The same process can be illustrated in other fields of human endeavour, such as music. If we were to take a long symphonic work and start making random changes to the individual notes, what will result is neither a preservation of the work’s musical order nor an improvement in it. Instead, these random changes will tend to increase the entropy, or noise or cacophony, of the work, so that eventually it will sound like an incoherent, disorderly, and unpleasant combination of random notes played by the different instruments.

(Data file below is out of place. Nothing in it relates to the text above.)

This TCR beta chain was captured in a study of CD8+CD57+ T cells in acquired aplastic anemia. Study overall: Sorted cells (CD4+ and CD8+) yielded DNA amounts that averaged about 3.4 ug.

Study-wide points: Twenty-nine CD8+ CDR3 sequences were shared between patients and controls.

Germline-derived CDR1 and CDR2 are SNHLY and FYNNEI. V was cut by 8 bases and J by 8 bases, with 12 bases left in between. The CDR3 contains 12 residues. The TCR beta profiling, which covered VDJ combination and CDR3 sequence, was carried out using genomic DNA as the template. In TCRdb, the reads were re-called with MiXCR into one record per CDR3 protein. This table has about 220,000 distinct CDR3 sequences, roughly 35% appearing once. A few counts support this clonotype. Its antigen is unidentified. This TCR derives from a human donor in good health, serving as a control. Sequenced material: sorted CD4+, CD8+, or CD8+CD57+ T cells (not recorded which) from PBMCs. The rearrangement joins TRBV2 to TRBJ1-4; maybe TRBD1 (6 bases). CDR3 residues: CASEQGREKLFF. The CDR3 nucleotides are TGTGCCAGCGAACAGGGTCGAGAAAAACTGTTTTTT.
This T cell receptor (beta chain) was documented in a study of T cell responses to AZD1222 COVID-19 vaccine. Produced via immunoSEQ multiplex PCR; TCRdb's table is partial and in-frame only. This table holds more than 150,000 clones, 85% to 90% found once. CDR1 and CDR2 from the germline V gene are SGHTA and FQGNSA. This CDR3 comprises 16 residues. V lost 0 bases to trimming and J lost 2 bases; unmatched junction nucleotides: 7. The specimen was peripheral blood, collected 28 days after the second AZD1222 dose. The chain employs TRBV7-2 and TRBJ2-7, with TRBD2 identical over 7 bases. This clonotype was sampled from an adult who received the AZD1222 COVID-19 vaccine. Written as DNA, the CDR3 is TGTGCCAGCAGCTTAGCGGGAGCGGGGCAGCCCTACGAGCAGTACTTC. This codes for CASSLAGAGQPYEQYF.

The same thing would happen to any literary text whose individual letters are changed randomly. With just a few changes, the legibility of the text will not diminish significantly, since most people can guess what a misspelled or missing word is supposed to be. An example of this is the fact that most published works of any considerable length contain misspelled or missing words, and I suspect that other experienced readers besides myself can guess what the correct or missing word is from the context. But as this process continues, parts of the text will become more and more difficult to understand, to the point that some parts of it will become unintelligible, meaning that the intended meaning of the author has been lost in those parts. Even if one introduces a selection process somewhat akin to natural selection, by selecting words only if the random changes made to one of its letters results in another English word, while rejecting all other changes, this will still result in a loss of meaning, or literary order, since one cannot simply replace one word with another word of the same length and expect to preserve the meaning of the sentence in which it occurs.